Teen space explorers enter Google Science Fair regional finals

Teen space explorers enter Google Science Fair regional finals

Young space explorers from Europe and the United States became regional finalists in the 2015 Google Science Fair with projects ranging from spacecraft engineering to astrophysics to exobiology (life on other worlds).

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Martian Motivation: Mars One candidates' grassroots education outreach program

Martian Motivation: Mars One candidates' grassroots education outreach program

I spoke with Mars One candidates in the US, the UK, and Australia about their grassroots education outreach efforts and how they hope to make Earth a better place by inspiring kids around the world to study science and mathematics.

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Hubble and the Amateurs - the public's role in the 25-year-old space telescope

The Hubble Space Telescope’s 25th anniversary produced a wave of media coverage. The scientists, engineers, and astronauts responsible for Hubble’s legacy deserve every bit of that praise, but the media didn’t pay much attention to Hubble’s role in amateur astronomy. Read on to learn how amateurs work with Hubble astronomers and even use Hubble data themselves.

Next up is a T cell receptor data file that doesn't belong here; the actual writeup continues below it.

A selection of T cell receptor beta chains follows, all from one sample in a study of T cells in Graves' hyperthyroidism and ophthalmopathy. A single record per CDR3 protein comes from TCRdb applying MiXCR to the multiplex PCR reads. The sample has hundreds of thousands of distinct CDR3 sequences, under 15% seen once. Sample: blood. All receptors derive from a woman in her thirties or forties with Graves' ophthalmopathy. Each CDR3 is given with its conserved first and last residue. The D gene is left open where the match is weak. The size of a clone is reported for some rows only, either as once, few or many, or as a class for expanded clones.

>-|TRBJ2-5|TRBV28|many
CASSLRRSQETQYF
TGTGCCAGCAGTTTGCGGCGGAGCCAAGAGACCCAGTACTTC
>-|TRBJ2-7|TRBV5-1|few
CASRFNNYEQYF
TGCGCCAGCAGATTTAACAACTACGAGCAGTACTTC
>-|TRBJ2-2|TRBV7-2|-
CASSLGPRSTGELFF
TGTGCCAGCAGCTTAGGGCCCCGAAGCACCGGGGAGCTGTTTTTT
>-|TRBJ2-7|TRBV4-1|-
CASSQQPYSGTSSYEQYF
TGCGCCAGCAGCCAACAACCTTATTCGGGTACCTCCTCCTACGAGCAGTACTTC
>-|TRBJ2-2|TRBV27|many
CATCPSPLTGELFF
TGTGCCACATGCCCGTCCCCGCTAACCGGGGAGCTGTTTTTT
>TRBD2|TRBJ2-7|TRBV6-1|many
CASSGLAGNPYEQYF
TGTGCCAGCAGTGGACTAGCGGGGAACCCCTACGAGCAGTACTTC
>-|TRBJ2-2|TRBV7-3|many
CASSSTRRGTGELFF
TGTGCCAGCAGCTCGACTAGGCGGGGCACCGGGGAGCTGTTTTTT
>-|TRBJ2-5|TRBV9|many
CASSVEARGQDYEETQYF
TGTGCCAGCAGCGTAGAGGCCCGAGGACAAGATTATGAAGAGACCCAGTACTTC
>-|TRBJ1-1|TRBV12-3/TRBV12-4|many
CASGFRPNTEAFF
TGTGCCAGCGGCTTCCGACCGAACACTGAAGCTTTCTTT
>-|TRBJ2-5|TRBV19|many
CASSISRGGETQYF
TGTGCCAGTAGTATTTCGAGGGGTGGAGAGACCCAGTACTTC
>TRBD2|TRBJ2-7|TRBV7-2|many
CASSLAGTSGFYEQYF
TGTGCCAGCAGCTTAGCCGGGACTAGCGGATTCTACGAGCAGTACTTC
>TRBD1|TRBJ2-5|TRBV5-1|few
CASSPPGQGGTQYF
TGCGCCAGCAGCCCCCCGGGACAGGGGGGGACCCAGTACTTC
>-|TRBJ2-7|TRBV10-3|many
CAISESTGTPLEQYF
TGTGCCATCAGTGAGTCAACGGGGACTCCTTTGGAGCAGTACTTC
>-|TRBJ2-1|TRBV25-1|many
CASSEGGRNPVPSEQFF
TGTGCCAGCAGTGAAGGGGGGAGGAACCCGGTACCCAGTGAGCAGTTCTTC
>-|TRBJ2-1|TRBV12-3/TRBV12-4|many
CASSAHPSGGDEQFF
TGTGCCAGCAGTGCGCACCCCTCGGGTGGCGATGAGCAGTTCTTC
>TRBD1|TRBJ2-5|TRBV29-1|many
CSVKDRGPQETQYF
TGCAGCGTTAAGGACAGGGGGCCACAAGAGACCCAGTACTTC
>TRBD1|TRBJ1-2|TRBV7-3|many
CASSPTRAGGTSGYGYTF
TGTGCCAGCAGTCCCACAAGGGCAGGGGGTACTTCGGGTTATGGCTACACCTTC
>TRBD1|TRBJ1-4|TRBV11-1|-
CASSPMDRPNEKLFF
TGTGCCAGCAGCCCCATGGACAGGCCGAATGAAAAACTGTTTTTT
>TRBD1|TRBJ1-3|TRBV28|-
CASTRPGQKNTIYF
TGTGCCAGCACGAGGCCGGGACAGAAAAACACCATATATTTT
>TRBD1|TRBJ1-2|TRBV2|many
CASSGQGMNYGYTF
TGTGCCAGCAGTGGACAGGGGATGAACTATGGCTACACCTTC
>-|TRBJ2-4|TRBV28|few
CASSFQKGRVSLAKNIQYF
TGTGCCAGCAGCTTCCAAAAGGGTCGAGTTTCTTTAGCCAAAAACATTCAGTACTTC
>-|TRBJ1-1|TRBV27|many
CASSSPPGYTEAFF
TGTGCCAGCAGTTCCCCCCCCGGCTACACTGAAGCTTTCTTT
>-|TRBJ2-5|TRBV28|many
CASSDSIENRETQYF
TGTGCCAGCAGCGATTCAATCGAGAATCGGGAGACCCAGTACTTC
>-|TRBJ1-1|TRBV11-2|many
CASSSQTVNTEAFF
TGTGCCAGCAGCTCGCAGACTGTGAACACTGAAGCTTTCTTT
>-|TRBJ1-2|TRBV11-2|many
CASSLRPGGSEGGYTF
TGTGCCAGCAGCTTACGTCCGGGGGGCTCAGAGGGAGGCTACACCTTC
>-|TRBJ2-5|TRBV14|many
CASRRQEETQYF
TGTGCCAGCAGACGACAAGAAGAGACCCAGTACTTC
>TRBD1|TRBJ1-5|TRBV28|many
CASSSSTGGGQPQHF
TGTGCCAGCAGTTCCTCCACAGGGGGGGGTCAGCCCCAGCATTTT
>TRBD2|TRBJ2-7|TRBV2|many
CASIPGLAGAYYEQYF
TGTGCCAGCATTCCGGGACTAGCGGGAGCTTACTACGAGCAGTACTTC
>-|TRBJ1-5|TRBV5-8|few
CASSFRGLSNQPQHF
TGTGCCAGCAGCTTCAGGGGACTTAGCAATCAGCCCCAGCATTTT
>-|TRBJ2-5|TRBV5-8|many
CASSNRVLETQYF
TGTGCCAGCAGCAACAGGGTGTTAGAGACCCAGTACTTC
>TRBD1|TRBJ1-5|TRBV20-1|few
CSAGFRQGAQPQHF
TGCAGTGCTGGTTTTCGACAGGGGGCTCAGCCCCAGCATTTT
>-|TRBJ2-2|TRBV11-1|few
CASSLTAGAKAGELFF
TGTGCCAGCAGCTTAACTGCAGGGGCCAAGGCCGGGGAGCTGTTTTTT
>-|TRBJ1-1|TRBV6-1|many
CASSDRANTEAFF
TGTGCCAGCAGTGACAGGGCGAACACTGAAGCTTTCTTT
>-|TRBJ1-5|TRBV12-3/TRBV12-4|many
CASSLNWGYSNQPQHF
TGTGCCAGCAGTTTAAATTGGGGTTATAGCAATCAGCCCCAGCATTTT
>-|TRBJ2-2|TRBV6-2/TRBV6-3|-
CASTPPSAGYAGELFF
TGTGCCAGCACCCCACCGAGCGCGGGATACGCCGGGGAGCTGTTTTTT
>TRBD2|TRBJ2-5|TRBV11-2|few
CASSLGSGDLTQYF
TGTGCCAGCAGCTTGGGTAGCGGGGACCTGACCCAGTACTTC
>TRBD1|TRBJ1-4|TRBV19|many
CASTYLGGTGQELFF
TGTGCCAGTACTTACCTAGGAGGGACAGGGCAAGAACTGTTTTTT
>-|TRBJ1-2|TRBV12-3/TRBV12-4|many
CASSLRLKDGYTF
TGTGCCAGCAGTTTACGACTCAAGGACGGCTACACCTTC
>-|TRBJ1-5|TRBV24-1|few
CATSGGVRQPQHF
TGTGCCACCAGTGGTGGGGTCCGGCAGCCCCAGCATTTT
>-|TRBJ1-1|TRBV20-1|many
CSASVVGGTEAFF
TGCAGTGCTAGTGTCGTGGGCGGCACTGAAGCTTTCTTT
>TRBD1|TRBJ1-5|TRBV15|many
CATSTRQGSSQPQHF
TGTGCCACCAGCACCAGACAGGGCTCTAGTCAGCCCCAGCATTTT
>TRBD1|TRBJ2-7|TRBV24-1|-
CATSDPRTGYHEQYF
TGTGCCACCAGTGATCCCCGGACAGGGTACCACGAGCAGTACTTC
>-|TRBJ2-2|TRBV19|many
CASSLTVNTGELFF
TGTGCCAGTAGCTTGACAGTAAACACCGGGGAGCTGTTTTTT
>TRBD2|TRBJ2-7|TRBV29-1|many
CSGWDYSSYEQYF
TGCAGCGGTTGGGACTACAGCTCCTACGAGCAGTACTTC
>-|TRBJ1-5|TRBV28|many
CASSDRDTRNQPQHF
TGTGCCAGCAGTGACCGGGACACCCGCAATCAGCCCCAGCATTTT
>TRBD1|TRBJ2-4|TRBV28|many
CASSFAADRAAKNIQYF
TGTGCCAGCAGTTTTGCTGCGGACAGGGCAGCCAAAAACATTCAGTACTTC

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Citizen scientists' roles change as Big Data sweeps astronomy

Crowdsourced projects like Galaxy Zoo and Mercury Mappers exist because amateurs combine strength in numbers with visual perception skills better than computer algorithms. But next-generation observatories will erode those strengths. The role of citizen scientists will change, but it will remain critical for the future of science.

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Small steps would turn around Mars One's public relations problems

Mars One is not a scam, but it only has itself to blame for the relentless criticism it receives. It is so focused on its ultimate goal that it fails to execute the basic blocking and tackling of public relations. Mars One needs to take smaller steps if it ever hopes to make the giant leap to Mars.

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Venus for the Armchair Space Explorer

Amateurs can explore space - and contribute to science - from the comfort of their own homes thanks to the Internet, the power of personal computers, and space agencies’ open data policies. This post collects resources I’ve found that amateurs can use to explore the planet Venus. This is part of a series of posts about Armchair Space Exploration

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